Time frame and place of removal of the person

The individual who is sought to be removed from the UK as per section 2 shall be removed as soon as is reasonably practicable after the person’s entry or arrival in the United Kingdom. However, in the case of an unaccompanied child, the person can only be removed in a reasonable period when he/she has ceased to be an unaccompanied child. Before that, such a person cannot be removed. Further, as per section 5 of the Bill, a person who is seeking to be removed would be removed to the country where the person holds citizenship or nationality. Other than that, the person can also be removed to a country or territory where the person has obtained a passport or other identity document. Moreover, the section also provides the removal of the person to a country or territory in which the person embarked for the UK. Lastly, the person is also permitted to be removed to such a country or territory to which there is a reason to believe that the person will be admitted.  The section also provides certain exceptions that deal with those countries where particular persons cannot be removed. These exceptions would function on the case to case basis. 

Detention of the person

As per section 11 of the Bill, an immigration officer can detain a person if he suspects that the particular person meets the four conditions provided under section 2 of the present Bill. The person can be kept in detention until the decision is pending regarding the meeting of conditions. Similarly, a person can be detained when the immigration officer suspects that the Secretary of State has a duty to make arrangements for the removal of the person from the UK and during that time, the decision is pending regarding whether the duty applies. Other than that, the person can also be kept in detention when the Secretary of State has the duty to remove the person. So, until the person is removed or the process is pending, the person can be kept under detention. In similar cases, the relevant family member who also falls under such situations can be kept in detention.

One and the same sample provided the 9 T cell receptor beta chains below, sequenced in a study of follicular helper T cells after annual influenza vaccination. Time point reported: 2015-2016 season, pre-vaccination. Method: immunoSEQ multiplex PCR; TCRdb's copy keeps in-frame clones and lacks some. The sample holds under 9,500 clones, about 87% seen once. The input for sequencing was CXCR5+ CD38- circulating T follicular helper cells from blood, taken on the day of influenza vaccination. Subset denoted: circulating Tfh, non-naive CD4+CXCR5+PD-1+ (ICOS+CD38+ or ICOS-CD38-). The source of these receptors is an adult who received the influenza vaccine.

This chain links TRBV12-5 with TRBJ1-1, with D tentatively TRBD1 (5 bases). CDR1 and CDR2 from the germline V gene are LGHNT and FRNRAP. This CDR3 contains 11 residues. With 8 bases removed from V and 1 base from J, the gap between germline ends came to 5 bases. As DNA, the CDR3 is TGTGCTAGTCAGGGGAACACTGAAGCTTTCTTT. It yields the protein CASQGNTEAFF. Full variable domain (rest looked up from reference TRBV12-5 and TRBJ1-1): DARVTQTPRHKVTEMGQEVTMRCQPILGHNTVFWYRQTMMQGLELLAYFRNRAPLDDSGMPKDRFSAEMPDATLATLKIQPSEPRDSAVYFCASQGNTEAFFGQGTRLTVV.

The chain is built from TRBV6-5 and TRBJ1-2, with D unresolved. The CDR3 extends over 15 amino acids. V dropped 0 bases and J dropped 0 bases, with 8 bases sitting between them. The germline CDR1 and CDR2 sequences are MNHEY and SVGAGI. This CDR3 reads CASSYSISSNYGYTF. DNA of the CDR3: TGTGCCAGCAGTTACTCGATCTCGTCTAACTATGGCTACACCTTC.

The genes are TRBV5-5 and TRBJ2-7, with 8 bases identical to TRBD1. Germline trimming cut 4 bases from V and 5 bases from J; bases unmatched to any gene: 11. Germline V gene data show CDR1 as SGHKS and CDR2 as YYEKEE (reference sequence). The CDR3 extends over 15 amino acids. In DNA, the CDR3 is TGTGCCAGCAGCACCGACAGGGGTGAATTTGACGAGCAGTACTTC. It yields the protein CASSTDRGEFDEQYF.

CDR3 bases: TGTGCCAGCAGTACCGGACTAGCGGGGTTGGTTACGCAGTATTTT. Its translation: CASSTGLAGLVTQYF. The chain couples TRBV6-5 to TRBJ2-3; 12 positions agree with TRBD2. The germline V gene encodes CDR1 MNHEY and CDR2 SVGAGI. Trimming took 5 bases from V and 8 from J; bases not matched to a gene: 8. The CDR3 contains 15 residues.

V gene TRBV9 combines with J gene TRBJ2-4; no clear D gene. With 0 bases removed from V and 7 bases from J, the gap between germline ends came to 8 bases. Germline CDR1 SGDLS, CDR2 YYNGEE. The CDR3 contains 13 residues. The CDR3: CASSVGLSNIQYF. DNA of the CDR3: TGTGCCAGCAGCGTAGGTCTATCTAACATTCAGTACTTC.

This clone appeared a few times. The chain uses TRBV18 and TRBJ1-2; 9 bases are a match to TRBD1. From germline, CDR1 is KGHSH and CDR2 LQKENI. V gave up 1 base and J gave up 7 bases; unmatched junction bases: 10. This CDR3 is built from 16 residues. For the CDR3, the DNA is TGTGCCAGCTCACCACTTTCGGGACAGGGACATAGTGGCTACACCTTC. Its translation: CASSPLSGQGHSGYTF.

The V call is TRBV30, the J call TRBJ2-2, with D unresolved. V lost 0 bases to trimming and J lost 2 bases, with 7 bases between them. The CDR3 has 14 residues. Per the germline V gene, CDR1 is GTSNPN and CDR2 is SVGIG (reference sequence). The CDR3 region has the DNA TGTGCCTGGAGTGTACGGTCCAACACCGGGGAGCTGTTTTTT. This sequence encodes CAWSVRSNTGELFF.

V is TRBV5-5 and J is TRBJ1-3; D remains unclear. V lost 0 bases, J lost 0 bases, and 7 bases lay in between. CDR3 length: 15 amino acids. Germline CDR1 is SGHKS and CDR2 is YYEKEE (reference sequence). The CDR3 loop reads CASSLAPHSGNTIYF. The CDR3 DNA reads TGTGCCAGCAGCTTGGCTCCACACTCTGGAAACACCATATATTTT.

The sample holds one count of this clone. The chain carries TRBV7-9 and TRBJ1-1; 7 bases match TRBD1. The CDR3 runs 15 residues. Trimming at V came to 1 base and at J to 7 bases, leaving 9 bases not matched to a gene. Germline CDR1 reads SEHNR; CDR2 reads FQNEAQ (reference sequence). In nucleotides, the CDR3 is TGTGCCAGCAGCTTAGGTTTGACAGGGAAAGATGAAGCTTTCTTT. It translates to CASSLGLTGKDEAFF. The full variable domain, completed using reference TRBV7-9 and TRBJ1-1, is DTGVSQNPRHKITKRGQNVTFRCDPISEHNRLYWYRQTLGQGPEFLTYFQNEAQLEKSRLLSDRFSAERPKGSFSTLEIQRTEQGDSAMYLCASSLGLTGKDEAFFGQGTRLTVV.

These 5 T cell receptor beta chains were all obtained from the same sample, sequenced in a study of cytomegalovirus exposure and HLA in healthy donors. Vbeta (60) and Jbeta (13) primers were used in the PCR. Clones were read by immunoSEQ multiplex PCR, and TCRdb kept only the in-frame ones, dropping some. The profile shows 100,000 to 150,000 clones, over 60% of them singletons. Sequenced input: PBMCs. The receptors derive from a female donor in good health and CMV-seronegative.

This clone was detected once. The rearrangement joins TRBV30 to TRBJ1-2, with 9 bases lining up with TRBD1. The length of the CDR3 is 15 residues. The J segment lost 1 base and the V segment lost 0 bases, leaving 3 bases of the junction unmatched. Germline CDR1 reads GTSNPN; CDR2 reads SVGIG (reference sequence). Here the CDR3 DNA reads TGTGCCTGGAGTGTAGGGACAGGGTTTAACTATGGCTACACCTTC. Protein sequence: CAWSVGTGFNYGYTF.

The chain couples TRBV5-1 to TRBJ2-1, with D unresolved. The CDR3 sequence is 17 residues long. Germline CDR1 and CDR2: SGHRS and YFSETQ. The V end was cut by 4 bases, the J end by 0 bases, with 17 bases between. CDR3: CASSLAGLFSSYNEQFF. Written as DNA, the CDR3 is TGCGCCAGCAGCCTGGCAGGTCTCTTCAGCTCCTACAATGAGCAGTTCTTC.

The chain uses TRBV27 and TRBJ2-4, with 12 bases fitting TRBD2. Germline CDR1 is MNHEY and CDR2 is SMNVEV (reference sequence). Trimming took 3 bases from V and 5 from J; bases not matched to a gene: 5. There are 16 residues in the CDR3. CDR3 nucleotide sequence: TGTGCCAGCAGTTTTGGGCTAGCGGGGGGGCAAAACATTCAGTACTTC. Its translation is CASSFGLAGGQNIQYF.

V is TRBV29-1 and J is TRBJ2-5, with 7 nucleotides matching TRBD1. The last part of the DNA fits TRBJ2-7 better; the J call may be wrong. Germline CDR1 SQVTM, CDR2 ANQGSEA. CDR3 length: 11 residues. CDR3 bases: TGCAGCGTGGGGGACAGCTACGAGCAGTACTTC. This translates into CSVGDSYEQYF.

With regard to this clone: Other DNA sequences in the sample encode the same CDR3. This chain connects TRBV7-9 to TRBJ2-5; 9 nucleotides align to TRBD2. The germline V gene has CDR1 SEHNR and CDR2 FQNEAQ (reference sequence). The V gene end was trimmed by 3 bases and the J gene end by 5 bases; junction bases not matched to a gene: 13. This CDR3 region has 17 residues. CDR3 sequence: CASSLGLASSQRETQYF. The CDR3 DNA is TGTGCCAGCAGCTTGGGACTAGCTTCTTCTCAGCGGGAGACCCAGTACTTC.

Human Rights claim and other claims

Under section 4 of the Bill, it is clearly stated that when such four conditions are met, and the individual is not an unaccompanied child, such individual shall be removed irrespective of whether the person makes any human rights claim, asylum claim, or protection claim. It is the duty of the Secretary of State to make such claims inadmissible. Moreover, once the protection or human rights claim is declared inadmissible, it cannot be considered under the immigration rules. Further, no right to appeal or judicial review is provided to an individual when such claims have been dismissed. Although such persons who claim these rights would not be returned to their home country where they have fear. Returning to the home country when a person is in fear would only be an exception. Other than that, these people would rather be transferred to another safe country but cannot be kept in the UK. Nonetheless, there is no absolute ban by the UK on offering sanctuary to the refugees, however, such offerings would only be limited to those individuals who enter the country by safe and legal routes, and further, there would also be an annual cap where a particular number would be decided to which the UK can offer sanctuary. 

Critical Analysis of the Bill